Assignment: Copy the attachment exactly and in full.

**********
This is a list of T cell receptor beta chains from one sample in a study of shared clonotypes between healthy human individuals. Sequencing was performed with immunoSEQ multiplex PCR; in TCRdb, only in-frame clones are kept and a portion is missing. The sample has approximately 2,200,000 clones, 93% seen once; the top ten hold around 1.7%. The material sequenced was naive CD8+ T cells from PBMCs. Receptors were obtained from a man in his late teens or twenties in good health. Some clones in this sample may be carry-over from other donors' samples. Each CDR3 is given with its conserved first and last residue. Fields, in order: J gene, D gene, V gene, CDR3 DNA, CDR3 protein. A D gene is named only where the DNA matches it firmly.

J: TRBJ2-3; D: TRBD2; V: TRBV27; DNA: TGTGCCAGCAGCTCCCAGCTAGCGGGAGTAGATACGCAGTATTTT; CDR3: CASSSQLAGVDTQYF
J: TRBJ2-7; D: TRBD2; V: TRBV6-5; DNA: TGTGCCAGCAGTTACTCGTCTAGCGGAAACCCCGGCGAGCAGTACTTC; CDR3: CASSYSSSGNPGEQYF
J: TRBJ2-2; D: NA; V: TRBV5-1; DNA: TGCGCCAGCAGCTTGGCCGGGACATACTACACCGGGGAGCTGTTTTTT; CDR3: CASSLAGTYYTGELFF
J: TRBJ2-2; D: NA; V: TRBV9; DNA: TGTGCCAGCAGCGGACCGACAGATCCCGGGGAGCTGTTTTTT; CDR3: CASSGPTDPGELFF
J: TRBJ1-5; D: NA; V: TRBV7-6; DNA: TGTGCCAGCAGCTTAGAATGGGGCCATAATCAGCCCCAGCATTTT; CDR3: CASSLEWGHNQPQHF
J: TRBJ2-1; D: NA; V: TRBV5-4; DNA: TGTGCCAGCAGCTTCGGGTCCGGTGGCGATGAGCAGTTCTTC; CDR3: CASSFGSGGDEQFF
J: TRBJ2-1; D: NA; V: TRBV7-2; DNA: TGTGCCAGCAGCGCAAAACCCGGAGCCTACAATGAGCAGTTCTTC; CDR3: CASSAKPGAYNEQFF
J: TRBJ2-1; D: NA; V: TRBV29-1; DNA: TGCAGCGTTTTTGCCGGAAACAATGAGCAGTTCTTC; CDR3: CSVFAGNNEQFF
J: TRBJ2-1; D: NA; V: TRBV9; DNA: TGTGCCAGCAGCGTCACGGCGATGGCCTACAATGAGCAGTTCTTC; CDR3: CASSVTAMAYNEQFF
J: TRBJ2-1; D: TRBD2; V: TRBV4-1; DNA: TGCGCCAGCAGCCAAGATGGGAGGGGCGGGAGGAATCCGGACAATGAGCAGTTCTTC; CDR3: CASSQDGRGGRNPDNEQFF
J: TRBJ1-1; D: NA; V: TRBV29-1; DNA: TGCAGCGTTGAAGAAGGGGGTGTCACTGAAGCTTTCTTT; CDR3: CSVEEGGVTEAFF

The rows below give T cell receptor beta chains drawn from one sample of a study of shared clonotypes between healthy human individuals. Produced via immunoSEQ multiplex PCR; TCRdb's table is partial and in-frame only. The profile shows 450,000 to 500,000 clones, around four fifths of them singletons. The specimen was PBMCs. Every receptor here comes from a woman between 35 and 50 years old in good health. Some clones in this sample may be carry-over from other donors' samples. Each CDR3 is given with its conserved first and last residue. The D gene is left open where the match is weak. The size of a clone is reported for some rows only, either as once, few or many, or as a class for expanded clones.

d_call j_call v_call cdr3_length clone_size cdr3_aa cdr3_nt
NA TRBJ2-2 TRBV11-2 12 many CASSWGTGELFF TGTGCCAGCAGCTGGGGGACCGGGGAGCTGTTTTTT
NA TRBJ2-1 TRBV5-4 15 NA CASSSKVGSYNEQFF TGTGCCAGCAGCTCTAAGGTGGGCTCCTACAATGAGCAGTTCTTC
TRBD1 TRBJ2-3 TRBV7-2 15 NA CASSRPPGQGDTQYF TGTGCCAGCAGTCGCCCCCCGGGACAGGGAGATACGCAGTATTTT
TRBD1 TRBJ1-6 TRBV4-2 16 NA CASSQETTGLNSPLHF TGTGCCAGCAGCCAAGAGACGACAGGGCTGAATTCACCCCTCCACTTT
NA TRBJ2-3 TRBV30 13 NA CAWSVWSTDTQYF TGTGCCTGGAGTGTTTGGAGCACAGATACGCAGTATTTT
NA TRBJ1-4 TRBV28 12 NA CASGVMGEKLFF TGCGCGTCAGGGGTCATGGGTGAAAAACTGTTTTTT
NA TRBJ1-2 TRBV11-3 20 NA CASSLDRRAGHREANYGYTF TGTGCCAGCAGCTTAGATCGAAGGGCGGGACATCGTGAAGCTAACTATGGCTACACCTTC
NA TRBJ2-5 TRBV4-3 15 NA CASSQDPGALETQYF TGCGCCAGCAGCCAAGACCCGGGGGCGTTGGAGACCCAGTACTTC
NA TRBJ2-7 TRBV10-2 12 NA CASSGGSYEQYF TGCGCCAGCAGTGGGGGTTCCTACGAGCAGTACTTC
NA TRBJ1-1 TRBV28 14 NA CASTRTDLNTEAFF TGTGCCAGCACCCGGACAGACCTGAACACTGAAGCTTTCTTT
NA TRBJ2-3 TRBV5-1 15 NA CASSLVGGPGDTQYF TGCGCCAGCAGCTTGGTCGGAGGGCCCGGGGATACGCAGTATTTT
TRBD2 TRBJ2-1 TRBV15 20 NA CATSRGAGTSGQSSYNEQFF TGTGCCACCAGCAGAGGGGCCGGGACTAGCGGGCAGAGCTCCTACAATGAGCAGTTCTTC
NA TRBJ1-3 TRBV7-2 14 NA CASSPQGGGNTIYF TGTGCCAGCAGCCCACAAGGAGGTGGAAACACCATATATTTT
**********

This is a list of T cell receptor beta chains from one sample in a study of shared clonotypes between healthy human individuals. Sequencing was performed with immunoSEQ multiplex PCR; in TCRdb, only in-frame clones are kept and a portion is missing. The sample has approximately 2,200,000 clones, 93% seen once; the top ten hold around 1.7%. The material sequenced was naive CD8+ T cells from PBMCs. Receptors were obtained from a man in his late teens or twenties in good health. Some clones in this sample may be carry-over from other donors' samples. Each CDR3 is given with its conserved first and last residue. Fields, in order: J gene, D gene, V gene, CDR3 DNA, CDR3 protein. A D gene is named only where the DNA matches it firmly.

J: TRBJ2-3; D: TRBD2; V: TRBV27; DNA: TGTGCCAGCAGCTCCCAGCTAGCGGGAGTAGATACGCAGTATTTT; CDR3: CASSSQLAGVDTQYF
J: TRBJ2-7; D: TRBD2; V: TRBV6-5; DNA: TGTGCCAGCAGTTACTCGTCTAGCGGAAACCCCGGCGAGCAGTACTTC; CDR3: CASSYSSSGNPGEQYF
J: TRBJ2-2; D: NA; V: TRBV5-1; DNA: TGCGCCAGCAGCTTGGCCGGGACATACTACACCGGGGAGCTGTTTTTT; CDR3: CASSLAGTYYTGELFF
J: TRBJ2-2; D: NA; V: TRBV9; DNA: TGTGCCAGCAGCGGACCGACAGATCCCGGGGAGCTGTTTTTT; CDR3: CASSGPTDPGELFF
J: TRBJ1-5; D: NA; V: TRBV7-6; DNA: TGTGCCAGCAGCTTAGAATGGGGCCATAATCAGCCCCAGCATTTT; CDR3: CASSLEWGHNQPQHF
J: TRBJ2-1; D: NA; V: TRBV5-4; DNA: TGTGCCAGCAGCTTCGGGTCCGGTGGCGATGAGCAGTTCTTC; CDR3: CASSFGSGGDEQFF
J: TRBJ2-1; D: NA; V: TRBV7-2; DNA: TGTGCCAGCAGCGCAAAACCCGGAGCCTACAATGAGCAGTTCTTC; CDR3: CASSAKPGAYNEQFF
J: TRBJ2-1; D: NA; V: TRBV29-1; DNA: TGCAGCGTTTTTGCCGGAAACAATGAGCAGTTCTTC; CDR3: CSVFAGNNEQFF
J: TRBJ2-1; D: NA; V: TRBV9; DNA: TGTGCCAGCAGCGTCACGGCGATGGCCTACAATGAGCAGTTCTTC; CDR3: CASSVTAMAYNEQFF
J: TRBJ2-1; D: TRBD2; V: TRBV4-1; DNA: TGCGCCAGCAGCCAAGATGGGAGGGGCGGGAGGAATCCGGACAATGAGCAGTTCTTC; CDR3: CASSQDGRGGRNPDNEQFF
J: TRBJ1-1; D: NA; V: TRBV29-1; DNA: TGCAGCGTTGAAGAAGGGGGTGTCACTGAAGCTTTCTTT; CDR3: CSVEEGGVTEAFF

The rows below give T cell receptor beta chains drawn from one sample of a study of shared clonotypes between healthy human individuals. Produced via immunoSEQ multiplex PCR; TCRdb's table is partial and in-frame only. The profile shows 450,000 to 500,000 clones, around four fifths of them singletons. The specimen was PBMCs. Every receptor here comes from a woman between 35 and 50 years old in good health. Some clones in this sample may be carry-over from other donors' samples. Each CDR3 is given with its conserved first and last residue. The D gene is left open where the match is weak. The size of a clone is reported for some rows only, either as once, few or many, or as a class for expanded clones.

d_call j_call v_call cdr3_length clone_size cdr3_aa cdr3_nt
NA TRBJ2-2 TRBV11-2 12 many CASSWGTGELFF TGTGCCAGCAGCTGGGGGACCGGGGAGCTGTTTTTT
NA TRBJ2-1 TRBV5-4 15 NA CASSSKVGSYNEQFF TGTGCCAGCAGCTCTAAGGTGGGCTCCTACAATGAGCAGTTCTTC
TRBD1 TRBJ2-3 TRBV7-2 15 NA CASSRPPGQGDTQYF TGTGCCAGCAGTCGCCCCCCGGGACAGGGAGATACGCAGTATTTT
TRBD1 TRBJ1-6 TRBV4-2 16 NA CASSQETTGLNSPLHF TGTGCCAGCAGCCAAGAGACGACAGGGCTGAATTCACCCCTCCACTTT
NA TRBJ2-3 TRBV30 13 NA CAWSVWSTDTQYF TGTGCCTGGAGTGTTTGGAGCACAGATACGCAGTATTTT
NA TRBJ1-4 TRBV28 12 NA CASGVMGEKLFF TGCGCGTCAGGGGTCATGGGTGAAAAACTGTTTTTT
NA TRBJ1-2 TRBV11-3 20 NA CASSLDRRAGHREANYGYTF TGTGCCAGCAGCTTAGATCGAAGGGCGGGACATCGTGAAGCTAACTATGGCTACACCTTC
NA TRBJ2-5 TRBV4-3 15 NA CASSQDPGALETQYF TGCGCCAGCAGCCAAGACCCGGGGGCGTTGGAGACCCAGTACTTC
NA TRBJ2-7 TRBV10-2 12 NA CASSGGSYEQYF TGCGCCAGCAGTGGGGGTTCCTACGAGCAGTACTTC
NA TRBJ1-1 TRBV28 14 NA CASTRTDLNTEAFF TGTGCCAGCACCCGGACAGACCTGAACACTGAAGCTTTCTTT
NA TRBJ2-3 TRBV5-1 15 NA CASSLVGGPGDTQYF TGCGCCAGCAGCTTGGTCGGAGGGCCCGGGGATACGCAGTATTTT
TRBD2 TRBJ2-1 TRBV15 20 NA CATSRGAGTSGQSSYNEQFF TGTGCCACCAGCAGAGGGGCCGGGACTAGCGGGCAGAGCTCCTACAATGAGCAGTTCTTC
NA TRBJ1-3 TRBV7-2 14 NA CASSPQGGGNTIYF TGTGCCAGCAGCCCACAAGGAGGTGGAAACACCATATATTTT